Virtual reality is set to revolutionize player immersion in the entertainment industry…at least, that’s what the developers of such technology promise. Based on Crytek’s VR tech demo that Nick Plessas and I were able to play during E3, however, that statement is far from just exaggeration.

This article is also partially in video form courtesy of Nick’s interview video with the developer we spoke with while I played the game, which you can watch below.

Before I sat down to play the tech demo while Nick spoke with the developer, we were privileged enough to see how other people played the game and what they did wrong versus right. Long story short: there were a lot of “oohs” and “ahhs,” as well as several other expressive words that I can’t type here.

Then came my turn: After donning and adjusting the headset to fit, I jumped into Back to Dinosaur Island 2, the tech demo for Crytek’s first full VR title, Robinson: The Journey. We were told that the features and area I played through in the tech demo are representative of the power of Crytek’s proprietary CRYENGINE technology, and boy it did not disappoint.

With the power of Oculus Rift, I was transported to a vibrant and beautiful island. Little did I know the trouble I was about to get into…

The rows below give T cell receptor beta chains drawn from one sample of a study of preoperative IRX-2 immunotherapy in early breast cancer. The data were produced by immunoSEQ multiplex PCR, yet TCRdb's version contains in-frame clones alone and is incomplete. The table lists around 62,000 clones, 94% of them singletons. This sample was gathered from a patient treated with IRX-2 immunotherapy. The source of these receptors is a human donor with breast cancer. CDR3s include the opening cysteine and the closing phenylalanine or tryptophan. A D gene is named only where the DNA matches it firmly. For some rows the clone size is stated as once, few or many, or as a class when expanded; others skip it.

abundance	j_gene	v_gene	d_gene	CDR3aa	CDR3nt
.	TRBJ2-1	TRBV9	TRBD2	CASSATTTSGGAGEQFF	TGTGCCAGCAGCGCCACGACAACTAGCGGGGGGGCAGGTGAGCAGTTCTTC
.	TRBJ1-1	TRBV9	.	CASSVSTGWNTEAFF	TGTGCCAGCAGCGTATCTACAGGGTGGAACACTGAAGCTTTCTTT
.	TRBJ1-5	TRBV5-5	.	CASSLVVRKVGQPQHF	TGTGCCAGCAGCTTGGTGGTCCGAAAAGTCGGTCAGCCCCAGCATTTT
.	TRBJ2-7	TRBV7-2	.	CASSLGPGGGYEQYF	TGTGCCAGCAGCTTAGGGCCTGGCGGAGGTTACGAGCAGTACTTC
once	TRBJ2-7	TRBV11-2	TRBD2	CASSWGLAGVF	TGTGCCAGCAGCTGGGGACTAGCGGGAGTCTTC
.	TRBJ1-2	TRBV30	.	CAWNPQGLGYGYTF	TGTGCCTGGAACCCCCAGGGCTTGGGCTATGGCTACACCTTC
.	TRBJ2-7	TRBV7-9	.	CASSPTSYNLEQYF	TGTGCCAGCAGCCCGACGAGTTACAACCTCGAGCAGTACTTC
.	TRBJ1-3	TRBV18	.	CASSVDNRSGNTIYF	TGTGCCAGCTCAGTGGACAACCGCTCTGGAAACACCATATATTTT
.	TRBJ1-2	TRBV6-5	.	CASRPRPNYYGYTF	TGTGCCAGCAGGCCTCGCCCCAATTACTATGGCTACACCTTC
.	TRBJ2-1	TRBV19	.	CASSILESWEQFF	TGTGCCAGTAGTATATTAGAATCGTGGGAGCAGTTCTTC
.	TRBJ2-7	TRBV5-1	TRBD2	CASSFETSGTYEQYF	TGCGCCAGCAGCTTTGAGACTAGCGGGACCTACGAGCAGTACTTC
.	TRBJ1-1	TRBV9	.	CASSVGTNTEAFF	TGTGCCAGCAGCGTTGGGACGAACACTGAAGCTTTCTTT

Given a Playstation 4 controller, I was first tasked with grabbing onto a pair of handles attached to a zip-line-like wire cable. Gripping the handles was controlled by holding down the respective left and right shoulder/trigger buttons on the controller. With the camera mounted in front of the screen tracking my head movement relative to it, leaning forward or to the side in the chair also makes the in-game avatar lean forward or to the side, which was necessary to switch from one set of cable handles to another set. Switching from one set to another is not easy either, since you need to always keep one hand gripped on one handle of each set to not fall to your death, like many others did that I observed while waiting for my turn.

Thinking it was a basic demo, I though the previous paragraph pretty much summed up the whole demo when I switched to another set of handles once I got to the top of the ledge. That is, until I was pleasantly surprised when I came face to face with a honest-to-God Pterodactyl (Or is it a Pterosaur? I’m not sure…).

Thanks to the Oculus Rift, I thoroughly enjoyed the ability to fully turn my head 180° and see a whole new world, so to speak. The whole demo allowed turning your head to look around at any time, either up, down, left, or right. Looking forward, however, is the direction you normally face to get stuff done, that is, until later at the end of the demo.

Each progressive ledge wall I ascended led to me disturbing more and more Pterosaurs from their nests. There even came a time when, after seeing more and more Pterosaurs fly off the wall, I turned my head around to “look” behind me in the game and saw, in addition to a captivating and beautiful landscape, more than ten flying around, being led on by a leader Pterosaur.